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Publication numberUS8123087 B2
Publication typeGrant
Application numberUS 12/176,552
Publication dateFeb 28, 2012
Filing dateJul 21, 2008
Priority dateJul 21, 2008
Fee statusPaid
Also published asUS20100012686
Publication number12176552, 176552, US 8123087 B2, US 8123087B2, US-B2-8123087, US8123087 B2, US8123087B2
InventorsTerrence Joehnk, Scott C. Holt, Timothy A. Clark
Original AssigneeNike, Inc.
Export CitationBiBTeX, EndNote, RefMan
External Links: USPTO, USPTO Assignment, Espacenet
Container with extendable spout
US 8123087 B2
Abstract
A fluid container may have a body that defines a void for receiving a fluid. A neck extends outward from the body, and a spout the spout is at least partially located within the neck. The spout is movable between a retracted position and an extended position. When the spout is in the retracted position, a majority of the spout is located within the neck and the fluid is prevented from flowing out of the container through the spout. When the spout is in the extended position, however, the spout extends outward from the neck and the fluid is free to flow out of the container through the spout. An exterior surface of the spout may be at least partially formed from a deformable material, and a protrusion in the neck contacts the material and extends into the material to form a seal.
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Claims(25)
The invention claimed is:
1. A fluid container comprising:
a body that defines an interior void for receiving a fluid;
a neck extending outward from the body, the neck at least partially formed from a first material and having an interior surface; and
a spout at least partially located within the neck, the spout having an exterior surface located adjacent to the interior surface, and the spout defining a channel spaced inward from the exterior surface, the exterior surface being at least partially formed from a second material, a hardness of the second material being less than a hardness of the first material,
wherein at least a portion of the interior surface of the neck contacts the spout and extends into the exterior surface to deform the second material, and wherein the channel is at least partially formed from a third material, a hardness of the second material being less than a hardness of the third material.
2. The fluid container recited in claim 1, wherein the first material and the third material are substantially identical materials.
3. The fluid container recited in claim 1, wherein the portion of the interior surface that contacts the spout is a protrusion that extends entirely around the spout.
4. The fluid container recited in claim 1, wherein the spout is movable from a retracted position to an extended position, a majority of the spout being located within the neck in the retracted position, and at least a portion of the spout being located outside of the neck in the extended position.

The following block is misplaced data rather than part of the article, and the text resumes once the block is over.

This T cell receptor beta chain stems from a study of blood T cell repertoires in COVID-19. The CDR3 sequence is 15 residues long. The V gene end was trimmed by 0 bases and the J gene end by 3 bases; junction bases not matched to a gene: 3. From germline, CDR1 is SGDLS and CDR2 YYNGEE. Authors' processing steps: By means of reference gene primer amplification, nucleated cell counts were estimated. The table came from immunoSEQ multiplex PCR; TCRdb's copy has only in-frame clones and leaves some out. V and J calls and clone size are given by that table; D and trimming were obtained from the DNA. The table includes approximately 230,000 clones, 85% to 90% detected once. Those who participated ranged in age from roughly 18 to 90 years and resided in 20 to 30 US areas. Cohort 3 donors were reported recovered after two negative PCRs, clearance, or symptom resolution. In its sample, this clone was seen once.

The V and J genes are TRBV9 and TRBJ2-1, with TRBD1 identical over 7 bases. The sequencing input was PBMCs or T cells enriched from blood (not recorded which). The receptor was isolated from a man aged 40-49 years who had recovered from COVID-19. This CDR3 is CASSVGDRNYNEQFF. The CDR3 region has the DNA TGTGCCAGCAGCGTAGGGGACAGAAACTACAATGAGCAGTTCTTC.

5. A fluid container comprising:
a body that defines an interior void for receiving a fluid;
a neck extending outward from the body, the neck having an exterior neck surface and an opposite interior neck surface, the exterior neck surface defining at least a portion of an exterior of the container, and the interior neck surface defining a protrusion; and
a spout at least partially located within the neck, the spout having an exterior spout surface and an opposite interior spout surface, the exterior spout surface being located adjacent to the interior neck surface, and the interior spout surface defining a channel extending along a longitudinal axis of the spout, the spout being at least partially formed from:
a first material located to define at least a portion of the interior spout surface, and
a second material located to define at least a portion of the exterior spout surface, a hardness of the second material being less than a hardness of the first material,
wherein the protrusion contacts the spout and extends into the exterior spout surface to deform the second material.
6. The fluid container recited in claim 5, wherein the protrusion extends entirely around the interior neck surface, and the protrusion extends into an entire circumference of the exterior spout surface.
7. The fluid container recited in claim 6, wherein an end of the protrusion defines a first diameter, and the exterior spout surface defines a second diameter, the first diameter being less than the second diameter.
8. The fluid container recited in claim 5, wherein the exterior spout surface defines a first protrusion and a second protrusion, the first protrusion being located outside of the neck, and the second protrusion being located within the neck, the protrusion of the neck being located between the first protrusion and the second protrusion.
9. The fluid container recited in claim 5, wherein at least one of the neck and the body are at least partially formed from the first material